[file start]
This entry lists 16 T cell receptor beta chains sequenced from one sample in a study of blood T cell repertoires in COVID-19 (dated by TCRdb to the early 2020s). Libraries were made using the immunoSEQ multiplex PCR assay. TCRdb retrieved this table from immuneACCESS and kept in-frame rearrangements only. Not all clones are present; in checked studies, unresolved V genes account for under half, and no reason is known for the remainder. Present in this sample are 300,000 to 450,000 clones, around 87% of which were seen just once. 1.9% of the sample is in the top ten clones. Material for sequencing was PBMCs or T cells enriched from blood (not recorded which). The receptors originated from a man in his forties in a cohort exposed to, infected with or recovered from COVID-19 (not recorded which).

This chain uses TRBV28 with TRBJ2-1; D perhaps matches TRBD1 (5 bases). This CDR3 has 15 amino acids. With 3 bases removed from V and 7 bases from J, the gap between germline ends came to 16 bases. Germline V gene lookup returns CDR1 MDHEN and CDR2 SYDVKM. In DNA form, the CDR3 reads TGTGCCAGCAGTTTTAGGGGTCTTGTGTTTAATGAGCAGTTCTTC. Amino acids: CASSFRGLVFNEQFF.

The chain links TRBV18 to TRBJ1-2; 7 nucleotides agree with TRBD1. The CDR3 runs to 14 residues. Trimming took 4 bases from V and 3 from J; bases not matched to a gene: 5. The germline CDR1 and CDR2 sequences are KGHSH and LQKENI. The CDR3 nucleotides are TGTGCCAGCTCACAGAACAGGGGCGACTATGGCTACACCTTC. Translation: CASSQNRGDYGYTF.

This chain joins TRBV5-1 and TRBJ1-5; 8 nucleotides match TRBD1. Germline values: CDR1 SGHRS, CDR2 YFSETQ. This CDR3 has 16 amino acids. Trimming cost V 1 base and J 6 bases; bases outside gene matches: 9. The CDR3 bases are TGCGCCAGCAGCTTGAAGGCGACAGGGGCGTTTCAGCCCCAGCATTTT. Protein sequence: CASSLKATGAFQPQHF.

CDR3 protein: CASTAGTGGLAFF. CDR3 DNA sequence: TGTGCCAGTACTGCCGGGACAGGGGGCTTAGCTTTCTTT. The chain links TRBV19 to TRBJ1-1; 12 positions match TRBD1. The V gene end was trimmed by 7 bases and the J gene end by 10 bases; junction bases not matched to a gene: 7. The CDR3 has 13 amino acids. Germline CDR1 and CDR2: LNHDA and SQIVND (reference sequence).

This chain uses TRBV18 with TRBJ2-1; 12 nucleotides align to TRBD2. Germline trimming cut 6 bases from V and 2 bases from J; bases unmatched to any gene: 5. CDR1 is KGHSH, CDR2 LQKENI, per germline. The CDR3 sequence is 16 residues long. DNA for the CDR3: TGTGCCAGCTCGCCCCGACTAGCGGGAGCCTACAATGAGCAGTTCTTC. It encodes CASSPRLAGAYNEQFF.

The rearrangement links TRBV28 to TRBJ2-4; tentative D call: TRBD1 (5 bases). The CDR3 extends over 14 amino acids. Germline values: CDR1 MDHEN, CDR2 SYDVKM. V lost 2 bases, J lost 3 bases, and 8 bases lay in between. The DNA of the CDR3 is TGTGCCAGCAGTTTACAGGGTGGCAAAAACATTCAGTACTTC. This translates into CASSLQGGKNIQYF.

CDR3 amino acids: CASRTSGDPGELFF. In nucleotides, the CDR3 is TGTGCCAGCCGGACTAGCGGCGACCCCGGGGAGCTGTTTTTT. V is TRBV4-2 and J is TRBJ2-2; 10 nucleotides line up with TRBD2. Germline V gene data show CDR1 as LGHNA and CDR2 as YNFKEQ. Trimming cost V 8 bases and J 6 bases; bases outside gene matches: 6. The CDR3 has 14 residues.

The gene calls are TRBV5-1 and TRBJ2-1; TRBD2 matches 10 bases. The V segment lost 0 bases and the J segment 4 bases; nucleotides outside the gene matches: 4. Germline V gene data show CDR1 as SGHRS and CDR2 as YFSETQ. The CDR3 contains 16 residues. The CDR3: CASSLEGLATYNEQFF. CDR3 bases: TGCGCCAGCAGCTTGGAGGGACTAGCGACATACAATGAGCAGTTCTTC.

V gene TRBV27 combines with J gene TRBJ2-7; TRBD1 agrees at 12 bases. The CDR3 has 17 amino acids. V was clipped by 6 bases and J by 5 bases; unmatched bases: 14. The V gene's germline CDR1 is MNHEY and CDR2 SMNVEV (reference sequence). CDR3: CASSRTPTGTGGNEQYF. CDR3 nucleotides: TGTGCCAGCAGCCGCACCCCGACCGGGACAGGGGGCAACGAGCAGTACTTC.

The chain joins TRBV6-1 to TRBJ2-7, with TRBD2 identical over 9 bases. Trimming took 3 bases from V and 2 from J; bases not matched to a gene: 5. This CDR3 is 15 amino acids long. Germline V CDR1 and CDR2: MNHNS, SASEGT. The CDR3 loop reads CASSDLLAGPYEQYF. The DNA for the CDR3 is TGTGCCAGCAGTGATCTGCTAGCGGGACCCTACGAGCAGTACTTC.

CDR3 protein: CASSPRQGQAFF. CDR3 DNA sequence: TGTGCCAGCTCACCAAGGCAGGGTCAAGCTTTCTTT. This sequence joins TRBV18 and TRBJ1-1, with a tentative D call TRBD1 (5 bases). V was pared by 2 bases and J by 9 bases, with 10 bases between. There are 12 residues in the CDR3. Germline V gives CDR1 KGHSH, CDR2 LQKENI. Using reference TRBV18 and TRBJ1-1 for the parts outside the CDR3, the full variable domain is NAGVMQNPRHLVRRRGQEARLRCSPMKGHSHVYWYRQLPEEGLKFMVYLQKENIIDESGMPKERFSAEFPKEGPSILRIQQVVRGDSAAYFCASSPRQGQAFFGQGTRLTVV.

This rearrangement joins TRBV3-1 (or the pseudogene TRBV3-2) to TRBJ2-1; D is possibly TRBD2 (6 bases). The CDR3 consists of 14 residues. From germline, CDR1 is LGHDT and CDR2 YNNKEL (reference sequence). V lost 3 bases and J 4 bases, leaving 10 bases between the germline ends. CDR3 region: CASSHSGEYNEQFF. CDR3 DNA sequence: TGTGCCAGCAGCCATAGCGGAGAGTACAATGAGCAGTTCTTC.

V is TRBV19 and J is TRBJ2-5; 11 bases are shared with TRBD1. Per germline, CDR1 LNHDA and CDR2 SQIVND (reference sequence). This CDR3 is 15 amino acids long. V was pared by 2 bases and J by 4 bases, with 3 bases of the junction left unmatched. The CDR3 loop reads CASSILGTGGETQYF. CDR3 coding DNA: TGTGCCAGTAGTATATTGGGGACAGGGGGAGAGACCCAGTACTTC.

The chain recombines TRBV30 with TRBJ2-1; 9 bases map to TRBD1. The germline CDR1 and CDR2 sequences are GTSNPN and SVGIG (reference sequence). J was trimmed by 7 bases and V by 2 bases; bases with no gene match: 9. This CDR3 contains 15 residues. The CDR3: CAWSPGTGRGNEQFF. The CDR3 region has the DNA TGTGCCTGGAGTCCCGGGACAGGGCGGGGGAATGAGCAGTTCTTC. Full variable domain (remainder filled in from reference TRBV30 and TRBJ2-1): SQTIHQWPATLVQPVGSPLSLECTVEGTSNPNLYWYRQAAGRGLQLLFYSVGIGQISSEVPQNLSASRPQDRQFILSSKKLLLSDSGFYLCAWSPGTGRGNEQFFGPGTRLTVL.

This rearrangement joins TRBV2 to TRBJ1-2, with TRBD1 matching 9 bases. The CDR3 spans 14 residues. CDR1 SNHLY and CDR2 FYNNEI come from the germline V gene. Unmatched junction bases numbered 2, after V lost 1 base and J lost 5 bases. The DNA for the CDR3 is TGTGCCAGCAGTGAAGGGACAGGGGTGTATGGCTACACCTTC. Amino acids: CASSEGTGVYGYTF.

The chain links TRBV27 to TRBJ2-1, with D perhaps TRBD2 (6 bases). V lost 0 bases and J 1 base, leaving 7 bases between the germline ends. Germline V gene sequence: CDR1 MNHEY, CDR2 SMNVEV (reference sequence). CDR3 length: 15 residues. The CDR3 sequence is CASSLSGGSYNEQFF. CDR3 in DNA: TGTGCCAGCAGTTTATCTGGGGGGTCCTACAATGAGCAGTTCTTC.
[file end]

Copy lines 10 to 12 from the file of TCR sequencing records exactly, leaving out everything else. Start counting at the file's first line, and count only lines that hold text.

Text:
V gene TRBV27 combines with J gene TRBJ2-7; TRBD1 agrees at 12 bases. The CDR3 has 17 amino acids. V was clipped by 6 bases and J by 5 bases; unmatched bases: 14. The V gene's germline CDR1 is MNHEY and CDR2 SMNVEV (reference sequence). CDR3: CASSRTPTGTGGNEQYF. CDR3 nucleotides: TGTGCCAGCAGCCGCACCCCGACCGGGACAGGGGGCAACGAGCAGTACTTC.

The chain joins TRBV6-1 to TRBJ2-7, with TRBD2 identical over 9 bases. Trimming took 3 bases from V and 2 from J; bases not matched to a gene: 5. This CDR3 is 15 amino acids long. Germline V CDR1 and CDR2: MNHNS, SASEGT. The CDR3 loop reads CASSDLLAGPYEQYF. The DNA for the CDR3 is TGTGCCAGCAGTGATCTGCTAGCGGGACCCTACGAGCAGTACTTC.

CDR3 protein: CASSPRQGQAFF. CDR3 DNA sequence: TGTGCCAGCTCACCAAGGCAGGGTCAAGCTTTCTTT. This sequence joins TRBV18 and TRBJ1-1, with a tentative D call TRBD1 (5 bases). V was pared by 2 bases and J by 9 bases, with 10 bases between. There are 12 residues in the CDR3. Germline V gives CDR1 KGHSH, CDR2 LQKENI. Using reference TRBV18 and TRBJ1-1 for the parts outside the CDR3, the full variable domain is NAGVMQNPRHLVRRRGQEARLRCSPMKGHSHVYWYRQLPEEGLKFMVYLQKENIIDESGMPKERFSAEFPKEGPSILRIQQVVRGDSAAYFCASSPRQGQAFFGQGTRLTVV.